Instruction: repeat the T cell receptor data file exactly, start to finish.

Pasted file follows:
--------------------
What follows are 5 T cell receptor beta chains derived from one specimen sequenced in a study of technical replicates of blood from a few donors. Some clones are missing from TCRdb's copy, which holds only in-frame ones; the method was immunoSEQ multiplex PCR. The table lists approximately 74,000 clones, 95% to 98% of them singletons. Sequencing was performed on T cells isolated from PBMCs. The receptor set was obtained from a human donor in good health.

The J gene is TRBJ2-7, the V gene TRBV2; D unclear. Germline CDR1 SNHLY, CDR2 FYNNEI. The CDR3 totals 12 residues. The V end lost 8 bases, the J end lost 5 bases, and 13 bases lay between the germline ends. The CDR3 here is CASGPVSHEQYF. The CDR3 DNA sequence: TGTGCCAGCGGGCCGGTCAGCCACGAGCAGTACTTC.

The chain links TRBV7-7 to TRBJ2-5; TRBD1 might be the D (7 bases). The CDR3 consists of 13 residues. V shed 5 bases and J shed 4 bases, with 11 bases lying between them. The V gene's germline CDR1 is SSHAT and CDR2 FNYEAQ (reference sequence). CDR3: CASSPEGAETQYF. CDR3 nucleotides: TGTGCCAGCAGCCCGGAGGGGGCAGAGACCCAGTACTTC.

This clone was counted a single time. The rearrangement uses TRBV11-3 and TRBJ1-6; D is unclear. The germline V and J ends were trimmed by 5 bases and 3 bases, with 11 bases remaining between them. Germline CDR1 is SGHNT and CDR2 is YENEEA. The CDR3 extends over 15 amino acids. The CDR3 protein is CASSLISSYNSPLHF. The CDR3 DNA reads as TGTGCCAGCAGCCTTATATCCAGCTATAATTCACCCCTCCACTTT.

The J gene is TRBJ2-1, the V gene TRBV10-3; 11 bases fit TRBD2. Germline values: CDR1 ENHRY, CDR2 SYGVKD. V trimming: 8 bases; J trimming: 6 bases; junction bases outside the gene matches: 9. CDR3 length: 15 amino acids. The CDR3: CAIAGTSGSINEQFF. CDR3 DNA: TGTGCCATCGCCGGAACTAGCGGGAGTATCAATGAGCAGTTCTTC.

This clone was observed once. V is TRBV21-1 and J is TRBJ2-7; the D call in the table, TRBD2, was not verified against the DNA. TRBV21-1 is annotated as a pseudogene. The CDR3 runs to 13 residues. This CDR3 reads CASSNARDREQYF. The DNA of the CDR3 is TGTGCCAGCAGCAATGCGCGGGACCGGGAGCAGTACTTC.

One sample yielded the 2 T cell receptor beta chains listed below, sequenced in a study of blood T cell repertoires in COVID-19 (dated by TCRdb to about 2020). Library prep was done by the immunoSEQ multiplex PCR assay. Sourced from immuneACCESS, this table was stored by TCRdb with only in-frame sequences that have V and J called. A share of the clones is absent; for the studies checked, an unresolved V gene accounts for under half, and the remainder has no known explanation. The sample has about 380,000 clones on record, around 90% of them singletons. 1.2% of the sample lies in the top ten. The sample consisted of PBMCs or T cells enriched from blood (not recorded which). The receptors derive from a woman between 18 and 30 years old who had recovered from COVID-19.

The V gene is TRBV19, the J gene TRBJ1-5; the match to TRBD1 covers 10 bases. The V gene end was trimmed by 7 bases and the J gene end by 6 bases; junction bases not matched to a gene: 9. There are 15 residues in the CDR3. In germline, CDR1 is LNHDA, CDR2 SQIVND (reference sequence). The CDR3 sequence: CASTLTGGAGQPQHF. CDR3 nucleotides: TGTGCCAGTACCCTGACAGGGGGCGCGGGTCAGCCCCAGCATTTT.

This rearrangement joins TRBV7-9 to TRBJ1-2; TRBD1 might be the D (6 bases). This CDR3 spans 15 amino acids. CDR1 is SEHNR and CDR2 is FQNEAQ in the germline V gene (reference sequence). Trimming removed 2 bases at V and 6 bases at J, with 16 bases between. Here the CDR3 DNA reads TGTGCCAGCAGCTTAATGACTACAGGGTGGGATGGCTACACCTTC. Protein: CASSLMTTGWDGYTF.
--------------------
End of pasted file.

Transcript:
What follows are 5 T cell receptor beta chains derived from one specimen sequenced in a study of technical replicates of blood from a few donors. Some clones are missing from TCRdb's copy, which holds only in-frame ones; the method was immunoSEQ multiplex PCR. The table lists approximately 74,000 clones, 95% to 98% of them singletons. Sequencing was performed on T cells isolated from PBMCs. The receptor set was obtained from a human donor in good health.

The J gene is TRBJ2-7, the V gene TRBV2; D unclear. Germline CDR1 SNHLY, CDR2 FYNNEI. The CDR3 totals 12 residues. The V end lost 8 bases, the J end lost 5 bases, and 13 bases lay between the germline ends. The CDR3 here is CASGPVSHEQYF. The CDR3 DNA sequence: TGTGCCAGCGGGCCGGTCAGCCACGAGCAGTACTTC.

The chain links TRBV7-7 to TRBJ2-5; TRBD1 might be the D (7 bases). The CDR3 consists of 13 residues. V shed 5 bases and J shed 4 bases, with 11 bases lying between them. The V gene's germline CDR1 is SSHAT and CDR2 FNYEAQ (reference sequence). CDR3: CASSPEGAETQYF. CDR3 nucleotides: TGTGCCAGCAGCCCGGAGGGGGCAGAGACCCAGTACTTC.

This clone was counted a single time. The rearrangement uses TRBV11-3 and TRBJ1-6; D is unclear. The germline V and J ends were trimmed by 5 bases and 3 bases, with 11 bases remaining between them. Germline CDR1 is SGHNT and CDR2 is YENEEA. The CDR3 extends over 15 amino acids. The CDR3 protein is CASSLISSYNSPLHF. The CDR3 DNA reads as TGTGCCAGCAGCCTTATATCCAGCTATAATTCACCCCTCCACTTT.

The J gene is TRBJ2-1, the V gene TRBV10-3; 11 bases fit TRBD2. Germline values: CDR1 ENHRY, CDR2 SYGVKD. V trimming: 8 bases; J trimming: 6 bases; junction bases outside the gene matches: 9. CDR3 length: 15 amino acids. The CDR3: CAIAGTSGSINEQFF. CDR3 DNA: TGTGCCATCGCCGGAACTAGCGGGAGTATCAATGAGCAGTTCTTC.

This clone was observed once. V is TRBV21-1 and J is TRBJ2-7; the D call in the table, TRBD2, was not verified against the DNA. TRBV21-1 is annotated as a pseudogene. The CDR3 runs to 13 residues. This CDR3 reads CASSNARDREQYF. The DNA of the CDR3 is TGTGCCAGCAGCAATGCGCGGGACCGGGAGCAGTACTTC.

One sample yielded the 2 T cell receptor beta chains listed below, sequenced in a study of blood T cell repertoires in COVID-19 (dated by TCRdb to about 2020). Library prep was done by the immunoSEQ multiplex PCR assay. Sourced from immuneACCESS, this table was stored by TCRdb with only in-frame sequences that have V and J called. A share of the clones is absent; for the studies checked, an unresolved V gene accounts for under half, and the remainder has no known explanation. The sample has about 380,000 clones on record, around 90% of them singletons. 1.2% of the sample lies in the top ten. The sample consisted of PBMCs or T cells enriched from blood (not recorded which). The receptors derive from a woman between 18 and 30 years old who had recovered from COVID-19.

The V gene is TRBV19, the J gene TRBJ1-5; the match to TRBD1 covers 10 bases. The V gene end was trimmed by 7 bases and the J gene end by 6 bases; junction bases not matched to a gene: 9. There are 15 residues in the CDR3. In germline, CDR1 is LNHDA, CDR2 SQIVND (reference sequence). The CDR3 sequence: CASTLTGGAGQPQHF. CDR3 nucleotides: TGTGCCAGTACCCTGACAGGGGGCGCGGGTCAGCCCCAGCATTTT.

This rearrangement joins TRBV7-9 to TRBJ1-2; TRBD1 might be the D (6 bases). This CDR3 spans 15 amino acids. CDR1 is SEHNR and CDR2 is FQNEAQ in the germline V gene (reference sequence). Trimming removed 2 bases at V and 6 bases at J, with 16 bases between. Here the CDR3 DNA reads TGTGCCAGCAGCTTAATGACTACAGGGTGGGATGGCTACACCTTC. Protein: CASSLMTTGWDGYTF.